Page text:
ega14/08/2021 11:07:24
2255 forum posts
186 photos

Len Deighton's "Fighter" is very good on the Hurricane and Spitfire

Steven Smart15/08/2021 15:47:04
18 forum posts
Posted by Richard Millington on 14/08/2021 07:03:53:

Welcome Steven,

I too like the Hurricane, prefer it to the Spitfire, but wouldn't mind owning either - unfortunately bank balance won't allow that sad.

Enjoy your retirement.

Richard

Hi Richard,

Thank-you for the welcome. My bank balance is similar to yours then. I do own a couple of pieces of Hurricane junk, but I’ll never own more than that- which I’m ok with since I’d need to give up all my other interesting hobbies for just one.

Retirement is still a little way of, but if the last years are any indication it will likely arrive very quickly!

Steven

Steven Smart15/08/2021 15:49:54
18 forum posts
Posted by David George 1 on 14/08/2021 07:49:18:

Hi Steven welcome to the forum. You only have to ask on here for help and you never know, you may be able to offer info to others as well.

David

Thanks David.

I’m really looking forward to taking up metal working again, I always preferred it to wood but the cost of tools was comparatively high.

I’m sure I’ll have lots of questions.

Steven Smart15/08/2021 16:47:09
18 forum posts
Posted by not done it yet on 14/08/2021 09:21:39

… I like it when ‘they’ argue about Spitfires and Hurricanes - which was really the better of the two...

…Basement…Such a good idea…I expect yours is cosy and warm? (the boiler is down there?)...A close neighbour… built a cellar…He’s now connected it by a tunnel to his house…

Chemistry or Physics?…

…Seasonal… Mozzies in the summer, snow in the winter!

…Start looking for a mill is my advice. Very much complementary with a lathe.🙂 I actually mill more than turn.

Hi Not Done It Yet,

Of course I think the Hurricane was better, even if it was uglier, a dead end developmentally, and was essentially obsolete before the Battle of Britain started…There is at least one aspect where I think it’s clear the Hurricane was superior and thats in its ability to fulfill multiple roles as a stop gap. It was the only single engined Allied aircraft which carried two 40mm Cannon too I believe.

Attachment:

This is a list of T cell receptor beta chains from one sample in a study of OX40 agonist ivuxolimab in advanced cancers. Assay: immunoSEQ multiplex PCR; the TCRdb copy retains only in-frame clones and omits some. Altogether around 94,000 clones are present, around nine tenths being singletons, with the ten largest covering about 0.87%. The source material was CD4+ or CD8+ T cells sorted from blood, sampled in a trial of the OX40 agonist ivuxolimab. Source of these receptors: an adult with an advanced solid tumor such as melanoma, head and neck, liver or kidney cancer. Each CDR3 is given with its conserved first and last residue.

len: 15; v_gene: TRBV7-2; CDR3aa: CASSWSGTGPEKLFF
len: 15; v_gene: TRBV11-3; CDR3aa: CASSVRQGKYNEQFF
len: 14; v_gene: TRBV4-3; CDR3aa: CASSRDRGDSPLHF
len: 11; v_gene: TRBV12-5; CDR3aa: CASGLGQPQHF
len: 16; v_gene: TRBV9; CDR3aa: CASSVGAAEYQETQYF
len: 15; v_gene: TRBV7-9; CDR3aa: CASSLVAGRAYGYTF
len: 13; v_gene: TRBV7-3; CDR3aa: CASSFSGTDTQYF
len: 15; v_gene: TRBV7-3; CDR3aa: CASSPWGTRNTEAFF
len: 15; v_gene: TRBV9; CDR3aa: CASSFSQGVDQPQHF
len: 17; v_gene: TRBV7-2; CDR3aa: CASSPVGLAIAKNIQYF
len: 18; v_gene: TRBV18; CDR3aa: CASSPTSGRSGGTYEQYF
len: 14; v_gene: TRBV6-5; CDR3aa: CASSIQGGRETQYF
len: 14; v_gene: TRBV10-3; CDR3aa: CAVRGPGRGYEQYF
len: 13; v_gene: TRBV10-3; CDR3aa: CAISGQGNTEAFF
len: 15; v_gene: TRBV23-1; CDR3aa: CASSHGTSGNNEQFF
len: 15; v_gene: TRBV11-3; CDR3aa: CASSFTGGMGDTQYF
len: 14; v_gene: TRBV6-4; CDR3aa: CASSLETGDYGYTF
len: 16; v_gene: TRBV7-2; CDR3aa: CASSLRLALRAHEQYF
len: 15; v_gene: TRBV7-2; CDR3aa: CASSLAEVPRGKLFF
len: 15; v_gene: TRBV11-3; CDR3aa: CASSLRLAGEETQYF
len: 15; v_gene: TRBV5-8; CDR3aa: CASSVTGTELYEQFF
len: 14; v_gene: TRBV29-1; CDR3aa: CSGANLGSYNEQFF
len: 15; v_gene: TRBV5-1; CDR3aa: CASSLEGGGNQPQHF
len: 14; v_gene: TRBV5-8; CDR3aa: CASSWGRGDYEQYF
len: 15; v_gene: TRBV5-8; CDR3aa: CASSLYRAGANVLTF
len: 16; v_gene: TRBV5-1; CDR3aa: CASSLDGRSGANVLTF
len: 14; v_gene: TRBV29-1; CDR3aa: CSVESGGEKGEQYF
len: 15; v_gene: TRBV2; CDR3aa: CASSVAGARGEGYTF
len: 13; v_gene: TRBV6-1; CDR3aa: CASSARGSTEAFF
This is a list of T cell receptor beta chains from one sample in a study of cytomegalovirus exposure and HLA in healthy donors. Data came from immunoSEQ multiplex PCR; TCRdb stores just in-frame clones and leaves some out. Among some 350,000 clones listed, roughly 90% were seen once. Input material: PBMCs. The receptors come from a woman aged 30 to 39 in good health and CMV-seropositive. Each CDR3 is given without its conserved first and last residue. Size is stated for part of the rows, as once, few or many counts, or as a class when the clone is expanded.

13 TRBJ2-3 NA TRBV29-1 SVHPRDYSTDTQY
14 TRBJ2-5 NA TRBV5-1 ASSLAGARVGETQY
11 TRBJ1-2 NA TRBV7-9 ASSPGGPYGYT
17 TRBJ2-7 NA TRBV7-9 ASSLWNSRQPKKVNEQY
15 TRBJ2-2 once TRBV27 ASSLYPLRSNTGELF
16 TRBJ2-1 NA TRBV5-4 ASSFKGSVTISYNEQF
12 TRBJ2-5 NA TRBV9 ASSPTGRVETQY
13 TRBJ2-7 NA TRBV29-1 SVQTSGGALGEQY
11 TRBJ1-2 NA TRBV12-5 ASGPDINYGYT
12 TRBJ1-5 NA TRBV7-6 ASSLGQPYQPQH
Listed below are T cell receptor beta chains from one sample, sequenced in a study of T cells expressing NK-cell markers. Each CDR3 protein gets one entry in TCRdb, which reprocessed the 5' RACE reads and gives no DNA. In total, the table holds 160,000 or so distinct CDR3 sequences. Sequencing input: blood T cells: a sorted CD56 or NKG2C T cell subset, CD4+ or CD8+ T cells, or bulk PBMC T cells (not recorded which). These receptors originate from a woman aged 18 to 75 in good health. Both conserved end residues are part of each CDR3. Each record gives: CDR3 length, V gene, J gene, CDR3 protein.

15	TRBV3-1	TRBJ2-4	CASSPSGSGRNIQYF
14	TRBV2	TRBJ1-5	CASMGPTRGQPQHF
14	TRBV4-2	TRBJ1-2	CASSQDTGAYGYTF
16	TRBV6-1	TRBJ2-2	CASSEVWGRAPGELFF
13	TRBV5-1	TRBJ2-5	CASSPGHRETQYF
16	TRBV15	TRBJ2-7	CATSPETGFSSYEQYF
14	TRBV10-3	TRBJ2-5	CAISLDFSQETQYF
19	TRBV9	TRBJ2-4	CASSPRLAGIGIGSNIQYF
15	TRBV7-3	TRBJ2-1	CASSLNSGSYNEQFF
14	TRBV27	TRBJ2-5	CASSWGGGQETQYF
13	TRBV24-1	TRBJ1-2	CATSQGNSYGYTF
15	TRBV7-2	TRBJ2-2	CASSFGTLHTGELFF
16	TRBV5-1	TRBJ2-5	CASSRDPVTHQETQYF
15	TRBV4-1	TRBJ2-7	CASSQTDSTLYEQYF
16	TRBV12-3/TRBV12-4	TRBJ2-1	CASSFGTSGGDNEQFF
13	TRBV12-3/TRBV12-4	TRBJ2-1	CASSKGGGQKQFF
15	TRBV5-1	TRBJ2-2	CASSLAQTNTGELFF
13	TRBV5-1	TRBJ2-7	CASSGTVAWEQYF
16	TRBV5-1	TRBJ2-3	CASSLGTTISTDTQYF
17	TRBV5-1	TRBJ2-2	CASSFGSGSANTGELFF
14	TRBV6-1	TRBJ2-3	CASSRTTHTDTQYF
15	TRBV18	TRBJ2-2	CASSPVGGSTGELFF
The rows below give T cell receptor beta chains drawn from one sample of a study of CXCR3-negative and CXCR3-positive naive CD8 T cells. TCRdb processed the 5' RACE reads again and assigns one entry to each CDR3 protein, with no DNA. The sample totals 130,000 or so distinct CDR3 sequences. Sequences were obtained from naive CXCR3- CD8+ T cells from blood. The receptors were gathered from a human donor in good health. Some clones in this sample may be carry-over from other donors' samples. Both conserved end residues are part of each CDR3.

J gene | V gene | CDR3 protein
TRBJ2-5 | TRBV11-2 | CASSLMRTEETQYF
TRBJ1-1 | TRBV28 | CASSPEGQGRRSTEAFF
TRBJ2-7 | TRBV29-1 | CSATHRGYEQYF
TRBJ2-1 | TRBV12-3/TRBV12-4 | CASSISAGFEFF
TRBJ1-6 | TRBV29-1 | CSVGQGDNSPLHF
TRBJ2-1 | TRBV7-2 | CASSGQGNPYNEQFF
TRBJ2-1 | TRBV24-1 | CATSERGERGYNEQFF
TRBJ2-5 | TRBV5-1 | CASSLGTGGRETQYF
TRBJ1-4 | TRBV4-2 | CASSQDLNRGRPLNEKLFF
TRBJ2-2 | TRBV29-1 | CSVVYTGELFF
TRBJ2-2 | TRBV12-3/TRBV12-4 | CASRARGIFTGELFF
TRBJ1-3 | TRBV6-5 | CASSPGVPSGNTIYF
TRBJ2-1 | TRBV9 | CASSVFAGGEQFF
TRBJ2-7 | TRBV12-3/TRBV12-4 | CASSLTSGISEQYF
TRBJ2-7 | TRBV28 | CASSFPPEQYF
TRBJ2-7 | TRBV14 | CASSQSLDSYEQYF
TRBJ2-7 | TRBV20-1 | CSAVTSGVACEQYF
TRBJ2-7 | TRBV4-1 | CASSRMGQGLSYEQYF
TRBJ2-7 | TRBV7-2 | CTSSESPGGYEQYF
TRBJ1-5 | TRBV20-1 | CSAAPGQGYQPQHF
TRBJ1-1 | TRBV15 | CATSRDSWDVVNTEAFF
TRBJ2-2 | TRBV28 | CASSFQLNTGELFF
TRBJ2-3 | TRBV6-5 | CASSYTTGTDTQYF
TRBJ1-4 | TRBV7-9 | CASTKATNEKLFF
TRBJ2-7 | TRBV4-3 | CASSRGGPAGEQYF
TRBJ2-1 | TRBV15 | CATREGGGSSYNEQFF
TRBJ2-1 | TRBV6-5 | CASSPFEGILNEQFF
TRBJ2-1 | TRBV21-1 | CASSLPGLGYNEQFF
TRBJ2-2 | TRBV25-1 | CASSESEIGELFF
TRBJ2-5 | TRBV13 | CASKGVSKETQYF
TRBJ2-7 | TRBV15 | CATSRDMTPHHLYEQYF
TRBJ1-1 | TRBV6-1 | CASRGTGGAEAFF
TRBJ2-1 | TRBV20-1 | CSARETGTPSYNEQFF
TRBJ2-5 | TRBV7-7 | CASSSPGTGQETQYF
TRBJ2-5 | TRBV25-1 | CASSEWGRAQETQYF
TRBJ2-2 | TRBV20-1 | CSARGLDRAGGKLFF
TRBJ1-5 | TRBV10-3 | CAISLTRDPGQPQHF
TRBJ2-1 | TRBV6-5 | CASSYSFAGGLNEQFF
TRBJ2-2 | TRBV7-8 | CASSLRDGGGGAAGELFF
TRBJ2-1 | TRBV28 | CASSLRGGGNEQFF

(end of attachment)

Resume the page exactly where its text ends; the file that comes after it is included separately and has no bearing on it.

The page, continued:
A basement workshop is great from many aspects: cost, convenience, proximity, environment. But it also has some serious disadvantages: noise, smells, and the need to keep it assiduously clean because it’s part of the living space and my wife will be really miffed if dust etc. makes it into the living area. We have a gas fired furnace, that distributes hot air via ducts. Some older homes in Winnipeg have boilers and radiators.
I admire your neighbour, a bunker connected via a tunnel is seriously fantastic!!!

My science interests are primarily engineering and physics and somewhat astronomy and mathematics. Biology has not piqued my interest yet, though I have been going through a evolutionary history phase. It’s a great time to be alive, with such ready access to knowledge!

Theres a saying in Manitoba- “We only have two seasons, winter and mosquito”…

I am thinking about ordering a mill this coming winter or spring… my wife thinks I have a few loose screws. She’s probably right for many reasons.

regards, Steven

old mart15/08/2021 16:51:11
3345 forum posts
208 photos

Welcome, Steven, when you get the lathe into the basement, remember to leave space for the mill that will follow shortly after you get used to turning and find that it isn't enough.

Steven Smart15/08/2021 17:01:44
18 forum posts